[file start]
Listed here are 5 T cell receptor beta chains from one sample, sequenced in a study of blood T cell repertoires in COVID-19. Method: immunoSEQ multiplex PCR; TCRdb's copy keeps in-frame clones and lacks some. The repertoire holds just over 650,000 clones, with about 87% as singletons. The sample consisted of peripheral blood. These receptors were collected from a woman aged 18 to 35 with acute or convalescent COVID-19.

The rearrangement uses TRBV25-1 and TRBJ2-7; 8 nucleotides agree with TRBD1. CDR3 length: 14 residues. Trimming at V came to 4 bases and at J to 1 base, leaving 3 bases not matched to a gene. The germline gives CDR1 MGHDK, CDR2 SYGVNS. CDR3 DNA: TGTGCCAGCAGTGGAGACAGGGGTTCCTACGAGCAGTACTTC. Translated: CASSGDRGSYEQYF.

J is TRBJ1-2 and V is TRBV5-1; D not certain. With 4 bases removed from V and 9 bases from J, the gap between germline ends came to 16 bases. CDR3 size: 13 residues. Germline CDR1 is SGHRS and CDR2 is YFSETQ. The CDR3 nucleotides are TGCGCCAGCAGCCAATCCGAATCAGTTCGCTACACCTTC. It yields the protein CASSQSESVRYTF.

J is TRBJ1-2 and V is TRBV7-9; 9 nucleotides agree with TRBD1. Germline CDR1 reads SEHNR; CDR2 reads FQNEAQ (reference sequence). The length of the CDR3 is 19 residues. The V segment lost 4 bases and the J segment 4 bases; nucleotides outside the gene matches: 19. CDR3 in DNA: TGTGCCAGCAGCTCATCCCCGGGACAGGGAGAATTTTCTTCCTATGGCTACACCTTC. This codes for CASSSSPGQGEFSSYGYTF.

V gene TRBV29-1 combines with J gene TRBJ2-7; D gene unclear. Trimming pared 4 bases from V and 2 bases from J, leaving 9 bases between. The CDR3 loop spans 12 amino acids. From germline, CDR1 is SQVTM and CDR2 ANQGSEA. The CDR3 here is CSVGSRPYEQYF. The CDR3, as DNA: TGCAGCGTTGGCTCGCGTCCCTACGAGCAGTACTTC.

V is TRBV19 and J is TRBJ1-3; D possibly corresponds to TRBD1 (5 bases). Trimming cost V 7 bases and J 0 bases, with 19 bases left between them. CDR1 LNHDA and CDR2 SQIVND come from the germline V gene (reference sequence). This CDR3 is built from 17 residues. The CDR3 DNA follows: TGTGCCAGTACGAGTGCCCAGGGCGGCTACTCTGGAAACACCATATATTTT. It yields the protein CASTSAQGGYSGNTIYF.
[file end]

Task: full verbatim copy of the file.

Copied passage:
Listed here are 5 T cell receptor beta chains from one sample, sequenced in a study of blood T cell repertoires in COVID-19. Method: immunoSEQ multiplex PCR; TCRdb's copy keeps in-frame clones and lacks some. The repertoire holds just over 650,000 clones, with about 87% as singletons. The sample consisted of peripheral blood. These receptors were collected from a woman aged 18 to 35 with acute or convalescent COVID-19.

The rearrangement uses TRBV25-1 and TRBJ2-7; 8 nucleotides agree with TRBD1. CDR3 length: 14 residues. Trimming at V came to 4 bases and at J to 1 base, leaving 3 bases not matched to a gene. The germline gives CDR1 MGHDK, CDR2 SYGVNS. CDR3 DNA: TGTGCCAGCAGTGGAGACAGGGGTTCCTACGAGCAGTACTTC. Translated: CASSGDRGSYEQYF.

J is TRBJ1-2 and V is TRBV5-1; D not certain. With 4 bases removed from V and 9 bases from J, the gap between germline ends came to 16 bases. CDR3 size: 13 residues. Germline CDR1 is SGHRS and CDR2 is YFSETQ. The CDR3 nucleotides are TGCGCCAGCAGCCAATCCGAATCAGTTCGCTACACCTTC. It yields the protein CASSQSESVRYTF.

J is TRBJ1-2 and V is TRBV7-9; 9 nucleotides agree with TRBD1. Germline CDR1 reads SEHNR; CDR2 reads FQNEAQ (reference sequence). The length of the CDR3 is 19 residues. The V segment lost 4 bases and the J segment 4 bases; nucleotides outside the gene matches: 19. CDR3 in DNA: TGTGCCAGCAGCTCATCCCCGGGACAGGGAGAATTTTCTTCCTATGGCTACACCTTC. This codes for CASSSSPGQGEFSSYGYTF.

V gene TRBV29-1 combines with J gene TRBJ2-7; D gene unclear. Trimming pared 4 bases from V and 2 bases from J, leaving 9 bases between. The CDR3 loop spans 12 amino acids. From germline, CDR1 is SQVTM and CDR2 ANQGSEA. The CDR3 here is CSVGSRPYEQYF. The CDR3, as DNA: TGCAGCGTTGGCTCGCGTCCCTACGAGCAGTACTTC.

V is TRBV19 and J is TRBJ1-3; D possibly corresponds to TRBD1 (5 bases). Trimming cost V 7 bases and J 0 bases, with 19 bases left between them. CDR1 LNHDA and CDR2 SQIVND come from the germline V gene (reference sequence). This CDR3 is built from 17 residues. The CDR3 DNA follows: TGTGCCAGTACGAGTGCCCAGGGCGGCTACTCTGGAAACACCATATATTTT. It yields the protein CASTSAQGGYSGNTIYF.